Another Canadian winter accessory that I love is a buff. It keeps your neck warm, but you can also pull it up over your face to avoid being exposed if cold wind comes.
If you only plan to visit cities, you can get away without snow pants. But if you plan to take part in lots of outdoor activities and winter sports such as skiing, tobogganing, and snow-shoeing, then you’ll want a pair of these!
While they aren’t the most stylish item of winter clothing, they are extremely practical. You’ll be happy to have them if you’re out on the slopes all day or just wanna make some snow angels.
Other essentials for winter in Canada
Here are some other items you may want to pack for winter activities in Canada.
Ice cleats – If you plan to do a lot of winter hiking, or even just walking outdoors, a pair of winter cleats or ice grippers will ensure you don’t slip on the ice. Yaxtrax is an excellent brand.
The cold, dry weather can make your lips crack very easily, so you’ll need to keep them moisturized with a quality lip balm like Burt’s Bees.
Hand and feet warmers – While warm mittens and socks are essential, sometimes you just get cold hands or feet, especially if you are on a long hike outside. In case that happens, these hand warmers can be a life-saver.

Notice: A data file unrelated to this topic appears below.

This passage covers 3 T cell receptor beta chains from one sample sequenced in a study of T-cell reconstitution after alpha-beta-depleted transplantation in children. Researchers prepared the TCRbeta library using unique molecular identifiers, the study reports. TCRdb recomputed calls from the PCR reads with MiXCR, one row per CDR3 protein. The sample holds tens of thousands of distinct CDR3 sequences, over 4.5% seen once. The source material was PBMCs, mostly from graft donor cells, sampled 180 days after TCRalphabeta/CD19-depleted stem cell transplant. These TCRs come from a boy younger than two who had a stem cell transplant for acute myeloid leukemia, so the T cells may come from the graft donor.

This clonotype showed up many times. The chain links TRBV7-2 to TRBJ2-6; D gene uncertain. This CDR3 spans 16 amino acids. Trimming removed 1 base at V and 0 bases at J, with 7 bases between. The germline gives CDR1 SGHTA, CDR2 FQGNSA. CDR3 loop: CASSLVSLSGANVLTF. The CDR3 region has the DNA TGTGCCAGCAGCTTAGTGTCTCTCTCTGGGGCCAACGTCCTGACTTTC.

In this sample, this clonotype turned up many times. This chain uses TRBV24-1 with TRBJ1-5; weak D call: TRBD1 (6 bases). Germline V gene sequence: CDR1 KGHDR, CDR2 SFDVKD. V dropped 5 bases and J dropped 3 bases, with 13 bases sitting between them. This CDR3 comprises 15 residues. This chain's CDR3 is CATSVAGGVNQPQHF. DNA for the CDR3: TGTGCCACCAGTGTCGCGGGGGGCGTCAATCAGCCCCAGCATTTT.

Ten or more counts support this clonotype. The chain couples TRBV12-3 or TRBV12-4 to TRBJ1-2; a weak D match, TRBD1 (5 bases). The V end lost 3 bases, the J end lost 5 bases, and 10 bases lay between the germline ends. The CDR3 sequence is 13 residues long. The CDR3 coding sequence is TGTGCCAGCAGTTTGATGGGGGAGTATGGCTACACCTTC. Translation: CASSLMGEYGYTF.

A good pair of sunglasses with UV protection. The white snow makes everything much brighter, so you’ll be blinded without a good pair of shades.
If you’re renting a car and driving on the frozen roads, make sure to keep the car packed with basics – a snow brush, a shovel, extra blankets, food, water – just in case of emergency!
What to do in Canada in winter
- See the northern lights in the Northwest Territories or Jasper National Park
- Visit a Christmas market – the one in Toronto at the distillery district was named one of the best in the world.
- Go skating in the Rideau Canal in Ottawa, one of Ontario’s top winter destinations.
- Go snowboarding or skiing in the Rocky Mountains, and indulge in hot springs afterward.
- Winter hiking, just about anywhere in the country!
- Dog sledding in Canmore
- Ice climbing in Banff National Park
- Attend a winter festival like Carnival du Quebec in Quebec City
- Look for polar bears in Manitoba
I hope this post could help plan what to wear in Canada in winter. It’s a fantastic time to visit, as long as you’re prepared for the elements!
Planning a trip to Canada?